In Malawi, a powerful female chief is turning around the lives of young girls day by day as she fights to end the oppressive practices done against them.
To Theresa Kachindamoto, the thought of leaving her job of 27 years as a secretary at a city college in Zomba was completely inconceivable. Returning to her home in Monkey Bay was also the last thing on her mind.
But that was thirteen years ago.
Though Theresa had the blood of chiefs – Malawi’s traditional authority figures – she never thought that she would become one. That is until the chiefs called and summoned her return to Dedza district.
Since then, the mother of five had been leading more than 900,000 people as their senior chief.
Theresa was told that she had been chosen because she was “good with people”, and she was appointed as chief, “whether I liked it or not”, she said.
Upon her return, Theresa was shocked by the atrocities happening in her district. Girls as young as 12 already had babies with teenage husbands.
The senior chief soon ordered the people to break from tradition and give up their ways.
“I told them: ‘Whether you like it or not, I want these marriages to be terminated.'”
Since she came to power, Theresa was able to annul 850 marriages, sending all of the girls back to school.
These marriages are usually enacted out of financial need, with most families wanting their daughters to get married because they can no longer afford to keep them. With this practice comes tragic complications, such as cesarean births and girls cut as their bodies are too small to give birth.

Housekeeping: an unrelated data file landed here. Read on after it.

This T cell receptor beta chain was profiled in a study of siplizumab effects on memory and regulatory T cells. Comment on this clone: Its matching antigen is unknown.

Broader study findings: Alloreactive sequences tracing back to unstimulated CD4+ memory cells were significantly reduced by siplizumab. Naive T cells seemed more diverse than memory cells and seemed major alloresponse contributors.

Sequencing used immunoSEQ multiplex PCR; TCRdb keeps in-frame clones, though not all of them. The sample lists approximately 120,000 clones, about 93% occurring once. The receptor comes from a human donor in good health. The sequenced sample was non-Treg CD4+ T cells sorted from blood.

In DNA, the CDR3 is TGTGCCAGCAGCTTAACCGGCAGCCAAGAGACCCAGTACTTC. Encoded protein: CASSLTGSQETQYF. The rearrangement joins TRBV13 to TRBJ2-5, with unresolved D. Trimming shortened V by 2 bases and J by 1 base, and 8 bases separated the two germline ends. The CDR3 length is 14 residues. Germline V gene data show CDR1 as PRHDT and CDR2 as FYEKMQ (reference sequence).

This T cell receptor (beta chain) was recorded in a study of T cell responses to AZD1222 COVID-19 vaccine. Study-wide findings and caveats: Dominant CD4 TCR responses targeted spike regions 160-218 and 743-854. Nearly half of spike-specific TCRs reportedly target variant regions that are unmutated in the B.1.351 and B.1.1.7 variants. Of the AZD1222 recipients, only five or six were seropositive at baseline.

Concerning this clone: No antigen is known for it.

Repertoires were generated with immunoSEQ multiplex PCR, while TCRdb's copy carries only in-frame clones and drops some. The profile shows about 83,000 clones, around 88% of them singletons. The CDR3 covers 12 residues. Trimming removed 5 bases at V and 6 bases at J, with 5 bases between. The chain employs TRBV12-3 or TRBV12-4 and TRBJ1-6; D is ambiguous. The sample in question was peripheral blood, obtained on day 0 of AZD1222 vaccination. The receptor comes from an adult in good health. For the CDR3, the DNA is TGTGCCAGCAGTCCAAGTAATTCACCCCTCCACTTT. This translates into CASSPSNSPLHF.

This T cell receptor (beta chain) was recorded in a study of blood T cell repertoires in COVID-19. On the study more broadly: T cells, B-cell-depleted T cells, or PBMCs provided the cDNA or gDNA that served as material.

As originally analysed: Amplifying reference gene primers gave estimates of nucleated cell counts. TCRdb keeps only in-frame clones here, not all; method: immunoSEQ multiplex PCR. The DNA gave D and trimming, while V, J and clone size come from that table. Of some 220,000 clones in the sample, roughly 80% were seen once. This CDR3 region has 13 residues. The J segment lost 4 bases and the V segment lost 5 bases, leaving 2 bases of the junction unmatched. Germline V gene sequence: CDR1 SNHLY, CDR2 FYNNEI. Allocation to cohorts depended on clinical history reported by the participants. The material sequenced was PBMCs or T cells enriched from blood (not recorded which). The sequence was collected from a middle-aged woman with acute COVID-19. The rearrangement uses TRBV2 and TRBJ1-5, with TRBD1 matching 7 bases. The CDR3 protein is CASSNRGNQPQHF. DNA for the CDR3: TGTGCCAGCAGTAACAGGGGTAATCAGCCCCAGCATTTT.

Other abusive traditions practiced in the area include sending girls bound for marriage away to camps for “kusasa fumbi”, which means cleansing.
In these sexual initiation camps, girls are taught how to please men by performing certain dances and acts. Some can only graduate by sleeping with the teacher, while others go back home untouched, only to be targeted by a local “hyena” – a term referring to men who are hired by a girl’s parents to take her virginity, or by prospective husbands to impregnate them.
Girls as young as seven were being sent to these camps, and the senior chief has strongly banned it.
“I said to the chiefs that this must stop, or I will dismiss them,” she said.
Theresa encouraged parents to keep their daughters in school, assuring them that an educated girl would bring their family greater fortune – but her pleas fell on deaf ears.
Instead, she received backlash, with people saying that she had no right to overturn tradition and lecture parents on their upbringing.
Aware of the fact that these long-held mentalities of parents are difficult to sway, Theresa decided to change the law.
She got her 50 sub-chiefs to sign an agreement to end the practice of early marriage under customary law and revoke any existing unions in her area of jurisdiction.
When she learned that child marriages were still taking place in some areas, she fired the four male chiefs who oversaw them. The chiefs returned four months later to tell Theresa that all the unions had been undone, and the senior chief took them back after it was verified.
Theresa then gathered community members, the clergy, local committees, and charities together to establish a bylaw that prohibited early marriage under the civil law.
“First of all it was difficult, but now people are understanding”, she said.
By going against the grain, Theresa faced a lot of difficulties including death threats. But the strong-woman just shrugged them off and reiterated the law.
“I don’t care, I don’t mind. I’ve said whatever, we can talk, but these girls will go back to school,” she said.
With a lot more to accomplish, Theresa said that there is no turning back for her. She said:
“I’m chief until I die.”
Thank you, Theresa Kachindamoto, for being the leader that these young women needed. By abolishing these oppressive practices, you have saved these innocent girls’ lives and gave them a new future – a much brighter one.